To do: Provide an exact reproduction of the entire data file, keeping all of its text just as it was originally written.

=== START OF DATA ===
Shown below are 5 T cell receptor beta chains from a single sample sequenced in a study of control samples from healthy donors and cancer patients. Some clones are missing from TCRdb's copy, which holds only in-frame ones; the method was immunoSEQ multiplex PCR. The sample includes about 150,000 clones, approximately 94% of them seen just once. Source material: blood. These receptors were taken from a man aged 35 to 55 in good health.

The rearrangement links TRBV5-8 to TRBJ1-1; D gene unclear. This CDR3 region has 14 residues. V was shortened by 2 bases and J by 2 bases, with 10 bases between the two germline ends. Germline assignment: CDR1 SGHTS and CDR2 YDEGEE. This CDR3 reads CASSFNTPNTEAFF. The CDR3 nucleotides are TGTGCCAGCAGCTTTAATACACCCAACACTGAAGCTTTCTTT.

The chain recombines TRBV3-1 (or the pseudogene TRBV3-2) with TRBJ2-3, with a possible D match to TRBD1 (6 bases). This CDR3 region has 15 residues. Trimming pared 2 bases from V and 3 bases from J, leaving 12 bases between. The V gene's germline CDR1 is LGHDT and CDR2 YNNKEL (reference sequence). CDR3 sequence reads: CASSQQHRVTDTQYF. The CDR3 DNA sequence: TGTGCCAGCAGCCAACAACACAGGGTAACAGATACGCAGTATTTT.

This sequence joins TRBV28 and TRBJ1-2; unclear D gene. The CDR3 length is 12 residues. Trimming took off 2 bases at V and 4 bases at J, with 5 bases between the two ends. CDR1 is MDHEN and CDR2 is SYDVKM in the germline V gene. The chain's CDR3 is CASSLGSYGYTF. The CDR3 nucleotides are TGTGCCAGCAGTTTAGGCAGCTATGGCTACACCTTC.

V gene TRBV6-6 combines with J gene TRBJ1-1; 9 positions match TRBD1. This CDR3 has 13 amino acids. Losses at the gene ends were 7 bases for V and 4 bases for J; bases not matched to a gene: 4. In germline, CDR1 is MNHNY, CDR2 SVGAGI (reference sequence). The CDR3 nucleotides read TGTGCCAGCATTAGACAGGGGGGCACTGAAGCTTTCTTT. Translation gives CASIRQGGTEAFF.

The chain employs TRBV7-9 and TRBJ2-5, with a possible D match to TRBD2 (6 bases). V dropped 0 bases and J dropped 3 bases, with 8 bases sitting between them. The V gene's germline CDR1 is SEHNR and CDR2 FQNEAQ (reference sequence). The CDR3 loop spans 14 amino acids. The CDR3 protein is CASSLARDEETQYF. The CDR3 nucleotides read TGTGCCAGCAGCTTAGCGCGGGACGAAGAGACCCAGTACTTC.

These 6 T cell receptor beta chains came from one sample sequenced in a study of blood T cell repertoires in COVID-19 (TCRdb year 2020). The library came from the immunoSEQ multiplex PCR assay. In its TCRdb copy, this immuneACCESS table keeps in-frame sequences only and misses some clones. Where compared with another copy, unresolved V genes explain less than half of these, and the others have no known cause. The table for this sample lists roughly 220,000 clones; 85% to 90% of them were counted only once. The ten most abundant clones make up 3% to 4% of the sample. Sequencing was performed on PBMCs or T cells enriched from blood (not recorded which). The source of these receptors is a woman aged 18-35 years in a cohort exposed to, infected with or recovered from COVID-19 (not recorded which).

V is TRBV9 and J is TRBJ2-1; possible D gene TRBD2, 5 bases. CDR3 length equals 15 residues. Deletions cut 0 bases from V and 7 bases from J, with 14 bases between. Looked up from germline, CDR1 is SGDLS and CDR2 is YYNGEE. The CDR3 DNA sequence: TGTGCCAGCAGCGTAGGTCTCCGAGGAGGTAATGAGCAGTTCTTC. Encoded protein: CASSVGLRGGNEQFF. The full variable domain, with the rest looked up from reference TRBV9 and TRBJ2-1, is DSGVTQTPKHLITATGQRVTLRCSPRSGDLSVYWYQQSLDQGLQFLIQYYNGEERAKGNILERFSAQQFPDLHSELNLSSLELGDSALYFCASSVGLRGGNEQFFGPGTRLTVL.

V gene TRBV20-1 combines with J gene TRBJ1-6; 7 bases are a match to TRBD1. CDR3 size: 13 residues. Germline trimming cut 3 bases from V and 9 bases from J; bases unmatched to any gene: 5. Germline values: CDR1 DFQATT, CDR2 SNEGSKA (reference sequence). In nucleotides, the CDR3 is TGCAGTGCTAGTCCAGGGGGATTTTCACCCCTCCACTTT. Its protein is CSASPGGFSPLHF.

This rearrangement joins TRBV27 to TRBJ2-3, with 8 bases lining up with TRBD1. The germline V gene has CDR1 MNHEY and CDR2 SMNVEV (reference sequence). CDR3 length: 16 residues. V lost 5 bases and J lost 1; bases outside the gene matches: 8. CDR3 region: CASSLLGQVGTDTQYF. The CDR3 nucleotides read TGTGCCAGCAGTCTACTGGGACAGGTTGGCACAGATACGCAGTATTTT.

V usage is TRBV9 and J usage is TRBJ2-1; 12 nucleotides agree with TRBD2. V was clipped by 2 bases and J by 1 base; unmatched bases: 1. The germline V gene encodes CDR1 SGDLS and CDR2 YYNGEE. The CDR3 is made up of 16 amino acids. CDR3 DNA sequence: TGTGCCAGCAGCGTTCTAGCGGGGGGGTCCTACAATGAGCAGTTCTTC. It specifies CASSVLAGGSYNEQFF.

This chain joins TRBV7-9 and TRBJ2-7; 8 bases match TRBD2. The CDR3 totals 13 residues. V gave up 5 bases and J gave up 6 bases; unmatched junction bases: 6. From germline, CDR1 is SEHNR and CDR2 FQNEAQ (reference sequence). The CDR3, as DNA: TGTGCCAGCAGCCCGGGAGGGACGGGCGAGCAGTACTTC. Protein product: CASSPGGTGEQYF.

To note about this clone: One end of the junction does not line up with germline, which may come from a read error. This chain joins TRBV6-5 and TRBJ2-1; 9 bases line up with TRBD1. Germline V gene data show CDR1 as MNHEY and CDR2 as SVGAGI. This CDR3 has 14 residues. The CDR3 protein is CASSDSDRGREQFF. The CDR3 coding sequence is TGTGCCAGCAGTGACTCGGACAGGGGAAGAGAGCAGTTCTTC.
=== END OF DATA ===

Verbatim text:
Shown below are 5 T cell receptor beta chains from a single sample sequenced in a study of control samples from healthy donors and cancer patients. Some clones are missing from TCRdb's copy, which holds only in-frame ones; the method was immunoSEQ multiplex PCR. The sample includes about 150,000 clones, approximately 94% of them seen just once. Source material: blood. These receptors were taken from a man aged 35 to 55 in good health.

The rearrangement links TRBV5-8 to TRBJ1-1; D gene unclear. This CDR3 region has 14 residues. V was shortened by 2 bases and J by 2 bases, with 10 bases between the two germline ends. Germline assignment: CDR1 SGHTS and CDR2 YDEGEE. This CDR3 reads CASSFNTPNTEAFF. The CDR3 nucleotides are TGTGCCAGCAGCTTTAATACACCCAACACTGAAGCTTTCTTT.

The chain recombines TRBV3-1 (or the pseudogene TRBV3-2) with TRBJ2-3, with a possible D match to TRBD1 (6 bases). This CDR3 region has 15 residues. Trimming pared 2 bases from V and 3 bases from J, leaving 12 bases between. The V gene's germline CDR1 is LGHDT and CDR2 YNNKEL (reference sequence). CDR3 sequence reads: CASSQQHRVTDTQYF. The CDR3 DNA sequence: TGTGCCAGCAGCCAACAACACAGGGTAACAGATACGCAGTATTTT.

This sequence joins TRBV28 and TRBJ1-2; unclear D gene. The CDR3 length is 12 residues. Trimming took off 2 bases at V and 4 bases at J, with 5 bases between the two ends. CDR1 is MDHEN and CDR2 is SYDVKM in the germline V gene. The chain's CDR3 is CASSLGSYGYTF. The CDR3 nucleotides are TGTGCCAGCAGTTTAGGCAGCTATGGCTACACCTTC.

V gene TRBV6-6 combines with J gene TRBJ1-1; 9 positions match TRBD1. This CDR3 has 13 amino acids. Losses at the gene ends were 7 bases for V and 4 bases for J; bases not matched to a gene: 4. In germline, CDR1 is MNHNY, CDR2 SVGAGI (reference sequence). The CDR3 nucleotides read TGTGCCAGCATTAGACAGGGGGGCACTGAAGCTTTCTTT. Translation gives CASIRQGGTEAFF.

The chain employs TRBV7-9 and TRBJ2-5, with a possible D match to TRBD2 (6 bases). V dropped 0 bases and J dropped 3 bases, with 8 bases sitting between them. The V gene's germline CDR1 is SEHNR and CDR2 FQNEAQ (reference sequence). The CDR3 loop spans 14 amino acids. The CDR3 protein is CASSLARDEETQYF. The CDR3 nucleotides read TGTGCCAGCAGCTTAGCGCGGGACGAAGAGACCCAGTACTTC.

These 6 T cell receptor beta chains came from one sample sequenced in a study of blood T cell repertoires in COVID-19 (TCRdb year 2020). The library came from the immunoSEQ multiplex PCR assay. In its TCRdb copy, this immuneACCESS table keeps in-frame sequences only and misses some clones. Where compared with another copy, unresolved V genes explain less than half of these, and the others have no known cause. The table for this sample lists roughly 220,000 clones; 85% to 90% of them were counted only once. The ten most abundant clones make up 3% to 4% of the sample. Sequencing was performed on PBMCs or T cells enriched from blood (not recorded which). The source of these receptors is a woman aged 18-35 years in a cohort exposed to, infected with or recovered from COVID-19 (not recorded which).

V is TRBV9 and J is TRBJ2-1; possible D gene TRBD2, 5 bases. CDR3 length equals 15 residues. Deletions cut 0 bases from V and 7 bases from J, with 14 bases between. Looked up from germline, CDR1 is SGDLS and CDR2 is YYNGEE. The CDR3 DNA sequence: TGTGCCAGCAGCGTAGGTCTCCGAGGAGGTAATGAGCAGTTCTTC. Encoded protein: CASSVGLRGGNEQFF. The full variable domain, with the rest looked up from reference TRBV9 and TRBJ2-1, is DSGVTQTPKHLITATGQRVTLRCSPRSGDLSVYWYQQSLDQGLQFLIQYYNGEERAKGNILERFSAQQFPDLHSELNLSSLELGDSALYFCASSVGLRGGNEQFFGPGTRLTVL.

V gene TRBV20-1 combines with J gene TRBJ1-6; 7 bases are a match to TRBD1. CDR3 size: 13 residues. Germline trimming cut 3 bases from V and 9 bases from J; bases unmatched to any gene: 5. Germline values: CDR1 DFQATT, CDR2 SNEGSKA (reference sequence). In nucleotides, the CDR3 is TGCAGTGCTAGTCCAGGGGGATTTTCACCCCTCCACTTT. Its protein is CSASPGGFSPLHF.

This rearrangement joins TRBV27 to TRBJ2-3, with 8 bases lining up with TRBD1. The germline V gene has CDR1 MNHEY and CDR2 SMNVEV (reference sequence). CDR3 length: 16 residues. V lost 5 bases and J lost 1; bases outside the gene matches: 8. CDR3 region: CASSLLGQVGTDTQYF. The CDR3 nucleotides read TGTGCCAGCAGTCTACTGGGACAGGTTGGCACAGATACGCAGTATTTT.

V usage is TRBV9 and J usage is TRBJ2-1; 12 nucleotides agree with TRBD2. V was clipped by 2 bases and J by 1 base; unmatched bases: 1. The germline V gene encodes CDR1 SGDLS and CDR2 YYNGEE. The CDR3 is made up of 16 amino acids. CDR3 DNA sequence: TGTGCCAGCAGCGTTCTAGCGGGGGGGTCCTACAATGAGCAGTTCTTC. It specifies CASSVLAGGSYNEQFF.

This chain joins TRBV7-9 and TRBJ2-7; 8 bases match TRBD2. The CDR3 totals 13 residues. V gave up 5 bases and J gave up 6 bases; unmatched junction bases: 6. From germline, CDR1 is SEHNR and CDR2 FQNEAQ (reference sequence). The CDR3, as DNA: TGTGCCAGCAGCCCGGGAGGGACGGGCGAGCAGTACTTC. Protein product: CASSPGGTGEQYF.

To note about this clone: One end of the junction does not line up with germline, which may come from a read error. This chain joins TRBV6-5 and TRBJ2-1; 9 bases line up with TRBD1. Germline V gene data show CDR1 as MNHEY and CDR2 as SVGAGI. This CDR3 has 14 residues. The CDR3 protein is CASSDSDRGREQFF. The CDR3 coding sequence is TGTGCCAGCAGTGACTCGGACAGGGGAAGAGAGCAGTTCTTC.